word of the week: edit

According to the Online Etymology Dictionary, the word edit originates from French “éditer” and Latin “editus”. The original meaning from 1793 was to “supervise for publication”, and the later meaning “to make revisions to a manuscript” came about in 1885. It is closely related to the word edition, first observed in the 15th century, meaning “the act of publishing”.

Similarly, the word editor originally meant “one who puts forth”, “to bring forth, produce”. It appears as in the modern sense of preparing manuscripts for publication in 1712, and specifically for newspaper production in 1803.

According to the Merriam-Webster Online Dictionary, the first known use of the word edit as it relates to modern meaning and usage is 1955.

Since then, editing has evolved into a multi-faceted business all of its own, with several different types of editing services available.

methods of editing

Editing can be broken down into four major areas:

  • structural
  • stylistic
  • copyediting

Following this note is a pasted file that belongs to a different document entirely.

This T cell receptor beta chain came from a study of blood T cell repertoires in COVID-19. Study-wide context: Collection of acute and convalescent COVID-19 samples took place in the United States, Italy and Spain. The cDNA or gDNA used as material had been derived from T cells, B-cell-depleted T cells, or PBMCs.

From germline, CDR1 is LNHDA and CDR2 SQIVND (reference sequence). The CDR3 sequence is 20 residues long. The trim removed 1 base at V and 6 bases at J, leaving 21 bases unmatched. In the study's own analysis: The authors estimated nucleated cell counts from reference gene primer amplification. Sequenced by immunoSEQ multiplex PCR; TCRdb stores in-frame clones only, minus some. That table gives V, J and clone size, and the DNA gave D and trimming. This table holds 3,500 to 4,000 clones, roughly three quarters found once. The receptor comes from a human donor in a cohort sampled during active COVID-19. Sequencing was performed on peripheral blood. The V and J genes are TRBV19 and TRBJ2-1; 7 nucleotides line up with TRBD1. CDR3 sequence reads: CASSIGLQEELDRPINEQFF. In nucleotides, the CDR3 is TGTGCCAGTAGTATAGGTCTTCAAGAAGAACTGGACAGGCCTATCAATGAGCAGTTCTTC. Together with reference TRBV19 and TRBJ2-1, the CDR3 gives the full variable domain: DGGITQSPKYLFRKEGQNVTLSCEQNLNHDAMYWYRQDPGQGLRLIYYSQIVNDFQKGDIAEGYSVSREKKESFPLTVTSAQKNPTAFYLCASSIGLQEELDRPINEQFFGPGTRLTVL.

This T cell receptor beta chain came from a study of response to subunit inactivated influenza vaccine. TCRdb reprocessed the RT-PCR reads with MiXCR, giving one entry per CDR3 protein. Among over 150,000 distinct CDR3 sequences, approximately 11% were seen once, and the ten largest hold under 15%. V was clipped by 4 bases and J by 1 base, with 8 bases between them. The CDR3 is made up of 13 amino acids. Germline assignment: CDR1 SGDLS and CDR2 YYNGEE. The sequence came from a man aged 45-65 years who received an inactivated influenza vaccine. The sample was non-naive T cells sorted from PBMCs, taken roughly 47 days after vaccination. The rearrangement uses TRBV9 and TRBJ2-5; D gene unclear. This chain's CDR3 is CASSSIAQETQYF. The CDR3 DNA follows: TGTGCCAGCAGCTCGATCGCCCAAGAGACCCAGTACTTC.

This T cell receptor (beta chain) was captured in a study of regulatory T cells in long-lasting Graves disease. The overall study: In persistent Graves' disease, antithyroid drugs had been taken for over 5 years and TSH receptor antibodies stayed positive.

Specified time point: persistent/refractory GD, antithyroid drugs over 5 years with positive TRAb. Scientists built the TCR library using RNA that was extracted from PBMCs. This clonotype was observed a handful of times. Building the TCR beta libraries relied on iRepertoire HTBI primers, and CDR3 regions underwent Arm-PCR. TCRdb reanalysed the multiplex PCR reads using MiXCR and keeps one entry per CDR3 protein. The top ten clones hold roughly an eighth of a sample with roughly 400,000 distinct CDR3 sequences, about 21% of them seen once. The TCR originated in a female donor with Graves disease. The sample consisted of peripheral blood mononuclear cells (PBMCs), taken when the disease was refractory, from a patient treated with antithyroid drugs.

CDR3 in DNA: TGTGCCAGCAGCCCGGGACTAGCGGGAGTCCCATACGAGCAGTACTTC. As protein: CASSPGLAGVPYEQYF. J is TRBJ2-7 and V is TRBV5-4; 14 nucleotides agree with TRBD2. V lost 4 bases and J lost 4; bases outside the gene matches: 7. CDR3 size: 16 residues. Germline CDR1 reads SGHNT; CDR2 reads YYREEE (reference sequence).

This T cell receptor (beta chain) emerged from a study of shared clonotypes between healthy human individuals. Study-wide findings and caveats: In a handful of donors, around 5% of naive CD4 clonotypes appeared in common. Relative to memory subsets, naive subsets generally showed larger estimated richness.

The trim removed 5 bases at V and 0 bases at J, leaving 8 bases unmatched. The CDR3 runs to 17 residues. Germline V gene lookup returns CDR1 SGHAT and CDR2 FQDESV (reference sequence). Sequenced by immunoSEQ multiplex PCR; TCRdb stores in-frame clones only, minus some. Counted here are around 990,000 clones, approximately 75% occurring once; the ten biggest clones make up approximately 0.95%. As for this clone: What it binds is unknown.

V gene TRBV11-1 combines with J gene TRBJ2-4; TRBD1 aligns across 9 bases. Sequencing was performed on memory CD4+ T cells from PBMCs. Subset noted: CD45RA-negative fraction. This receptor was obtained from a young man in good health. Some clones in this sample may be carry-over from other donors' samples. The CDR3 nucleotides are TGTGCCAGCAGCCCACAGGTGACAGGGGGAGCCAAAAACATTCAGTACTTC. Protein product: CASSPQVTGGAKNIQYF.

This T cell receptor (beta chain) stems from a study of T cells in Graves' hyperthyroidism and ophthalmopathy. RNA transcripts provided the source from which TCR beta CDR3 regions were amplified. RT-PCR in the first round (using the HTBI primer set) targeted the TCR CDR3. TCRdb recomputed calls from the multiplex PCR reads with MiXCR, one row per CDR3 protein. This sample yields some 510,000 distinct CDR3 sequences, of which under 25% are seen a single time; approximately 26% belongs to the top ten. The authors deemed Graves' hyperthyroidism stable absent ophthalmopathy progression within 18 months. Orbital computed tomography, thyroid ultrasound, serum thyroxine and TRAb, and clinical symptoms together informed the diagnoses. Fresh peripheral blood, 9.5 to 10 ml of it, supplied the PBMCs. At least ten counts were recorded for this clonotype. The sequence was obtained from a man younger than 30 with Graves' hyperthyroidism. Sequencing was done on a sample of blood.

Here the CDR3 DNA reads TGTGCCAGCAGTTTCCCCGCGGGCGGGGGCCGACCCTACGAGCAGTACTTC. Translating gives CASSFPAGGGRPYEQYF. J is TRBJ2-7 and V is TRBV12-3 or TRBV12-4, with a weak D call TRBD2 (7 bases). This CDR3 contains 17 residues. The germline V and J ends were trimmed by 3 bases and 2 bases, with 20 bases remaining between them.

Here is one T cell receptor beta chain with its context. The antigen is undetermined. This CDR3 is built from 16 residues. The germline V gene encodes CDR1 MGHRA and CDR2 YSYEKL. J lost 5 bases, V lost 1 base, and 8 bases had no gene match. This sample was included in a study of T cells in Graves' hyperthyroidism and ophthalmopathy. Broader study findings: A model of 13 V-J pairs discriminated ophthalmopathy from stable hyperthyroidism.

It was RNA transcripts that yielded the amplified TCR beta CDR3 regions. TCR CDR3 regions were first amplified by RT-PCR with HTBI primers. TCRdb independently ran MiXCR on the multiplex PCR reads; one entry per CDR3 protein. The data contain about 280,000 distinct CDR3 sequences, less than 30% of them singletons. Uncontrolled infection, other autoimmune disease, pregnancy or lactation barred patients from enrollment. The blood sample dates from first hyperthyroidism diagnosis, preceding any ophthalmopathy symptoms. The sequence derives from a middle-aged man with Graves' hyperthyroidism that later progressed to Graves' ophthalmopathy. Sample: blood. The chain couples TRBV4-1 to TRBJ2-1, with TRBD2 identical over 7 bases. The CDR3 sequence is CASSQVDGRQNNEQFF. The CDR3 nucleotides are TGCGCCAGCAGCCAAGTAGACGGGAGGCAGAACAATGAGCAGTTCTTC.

• proofreading

structural editing

This level of editing is the “big picture” level and includes reorganizing the text to ensure clarity and flow of the document. The editor may move paragraphs and whole chapters while using a table of contents to outline the new structure.

stylistic editing

Editing for style includes improving word choices to provide clarity and meaning, re-writing sentences, eliminating wordiness, and making sure that the text flows well.


Copyediting focuses on grammar, spelling, punctuation, as well as, consistency, and accuracy of data and tables.


This is the final stage of editing before publication. The proofreader looks for spelling errors and typos, as well as ensuring that all relevant changes have been inserted by the author. The proofreader also checks for errors in the layout of the text for final publication.

wearing the right hat

The complexity that editing has taken on in the modern world really highlights the fact that writing is not an easy task. As a writer, I am often paralysed by the need to edit as I go, resulting in a bigger mess than I started with, and lower productivity.

A strategy that I have used over the years, is to remember which hat I am wearing. I have also worked as a graphic designer, and although you are working with text, you cannot be an editor and a designer at the same time. I had to separate my roles and wear one hat at a time. As a writer, I write. When I’m editing, that’s all I focus on. And when I design, well… you get the picture.

Write on! Then edit.